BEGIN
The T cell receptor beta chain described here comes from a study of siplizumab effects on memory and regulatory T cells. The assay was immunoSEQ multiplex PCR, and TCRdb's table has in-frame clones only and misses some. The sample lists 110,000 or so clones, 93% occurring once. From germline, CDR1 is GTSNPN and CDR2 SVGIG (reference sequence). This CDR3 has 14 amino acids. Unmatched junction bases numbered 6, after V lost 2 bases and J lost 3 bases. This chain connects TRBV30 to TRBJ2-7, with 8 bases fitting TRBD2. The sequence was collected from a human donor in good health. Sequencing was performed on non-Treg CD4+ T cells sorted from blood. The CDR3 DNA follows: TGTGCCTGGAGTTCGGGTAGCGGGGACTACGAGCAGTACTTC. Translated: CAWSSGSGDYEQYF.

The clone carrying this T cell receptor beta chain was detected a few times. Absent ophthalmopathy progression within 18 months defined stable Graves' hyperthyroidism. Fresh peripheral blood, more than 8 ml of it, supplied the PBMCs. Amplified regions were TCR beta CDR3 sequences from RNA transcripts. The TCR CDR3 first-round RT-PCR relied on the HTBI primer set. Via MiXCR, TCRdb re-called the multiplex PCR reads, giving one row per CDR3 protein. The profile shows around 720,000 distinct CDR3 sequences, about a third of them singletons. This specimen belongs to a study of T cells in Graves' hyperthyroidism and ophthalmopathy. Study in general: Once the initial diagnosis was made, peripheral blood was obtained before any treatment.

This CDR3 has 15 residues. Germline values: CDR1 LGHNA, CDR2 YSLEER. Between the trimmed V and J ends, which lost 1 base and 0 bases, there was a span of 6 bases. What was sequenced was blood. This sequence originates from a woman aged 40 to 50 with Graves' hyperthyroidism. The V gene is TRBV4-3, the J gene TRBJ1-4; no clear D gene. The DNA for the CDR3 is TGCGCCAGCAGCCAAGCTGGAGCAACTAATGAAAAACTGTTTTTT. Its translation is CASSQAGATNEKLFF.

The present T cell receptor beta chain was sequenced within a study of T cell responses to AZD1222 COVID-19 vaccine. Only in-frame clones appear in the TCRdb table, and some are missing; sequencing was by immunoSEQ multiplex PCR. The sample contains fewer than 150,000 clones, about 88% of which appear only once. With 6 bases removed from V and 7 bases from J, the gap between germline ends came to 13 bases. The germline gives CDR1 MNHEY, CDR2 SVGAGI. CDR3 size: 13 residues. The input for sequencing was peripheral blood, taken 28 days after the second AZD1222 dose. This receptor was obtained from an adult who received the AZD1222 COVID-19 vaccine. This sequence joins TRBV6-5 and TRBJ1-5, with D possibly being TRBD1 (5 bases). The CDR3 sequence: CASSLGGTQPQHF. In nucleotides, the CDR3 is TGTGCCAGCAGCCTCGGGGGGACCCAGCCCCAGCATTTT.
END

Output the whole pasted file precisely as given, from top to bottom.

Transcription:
The T cell receptor beta chain described here comes from a study of siplizumab effects on memory and regulatory T cells. The assay was immunoSEQ multiplex PCR, and TCRdb's table has in-frame clones only and misses some. The sample lists 110,000 or so clones, 93% occurring once. From germline, CDR1 is GTSNPN and CDR2 SVGIG (reference sequence). This CDR3 has 14 amino acids. Unmatched junction bases numbered 6, after V lost 2 bases and J lost 3 bases. This chain connects TRBV30 to TRBJ2-7, with 8 bases fitting TRBD2. The sequence was collected from a human donor in good health. Sequencing was performed on non-Treg CD4+ T cells sorted from blood. The CDR3 DNA follows: TGTGCCTGGAGTTCGGGTAGCGGGGACTACGAGCAGTACTTC. Translated: CAWSSGSGDYEQYF.

The clone carrying this T cell receptor beta chain was detected a few times. Absent ophthalmopathy progression within 18 months defined stable Graves' hyperthyroidism. Fresh peripheral blood, more than 8 ml of it, supplied the PBMCs. Amplified regions were TCR beta CDR3 sequences from RNA transcripts. The TCR CDR3 first-round RT-PCR relied on the HTBI primer set. Via MiXCR, TCRdb re-called the multiplex PCR reads, giving one row per CDR3 protein. The profile shows around 720,000 distinct CDR3 sequences, about a third of them singletons. This specimen belongs to a study of T cells in Graves' hyperthyroidism and ophthalmopathy. Study in general: Once the initial diagnosis was made, peripheral blood was obtained before any treatment.

This CDR3 has 15 residues. Germline values: CDR1 LGHNA, CDR2 YSLEER. Between the trimmed V and J ends, which lost 1 base and 0 bases, there was a span of 6 bases. What was sequenced was blood. This sequence originates from a woman aged 40 to 50 with Graves' hyperthyroidism. The V gene is TRBV4-3, the J gene TRBJ1-4; no clear D gene. The DNA for the CDR3 is TGCGCCAGCAGCCAAGCTGGAGCAACTAATGAAAAACTGTTTTTT. Its translation is CASSQAGATNEKLFF.

The present T cell receptor beta chain was sequenced within a study of T cell responses to AZD1222 COVID-19 vaccine. Only in-frame clones appear in the TCRdb table, and some are missing; sequencing was by immunoSEQ multiplex PCR. The sample contains fewer than 150,000 clones, about 88% of which appear only once. With 6 bases removed from V and 7 bases from J, the gap between germline ends came to 13 bases. The germline gives CDR1 MNHEY, CDR2 SVGAGI. CDR3 size: 13 residues. The input for sequencing was peripheral blood, taken 28 days after the second AZD1222 dose. This receptor was obtained from an adult who received the AZD1222 COVID-19 vaccine. This sequence joins TRBV6-5 and TRBJ1-5, with D possibly being TRBD1 (5 bases). The CDR3 sequence: CASSLGGTQPQHF. In nucleotides, the CDR3 is TGTGCCAGCAGCCTCGGGGGGACCCAGCCCCAGCATTTT.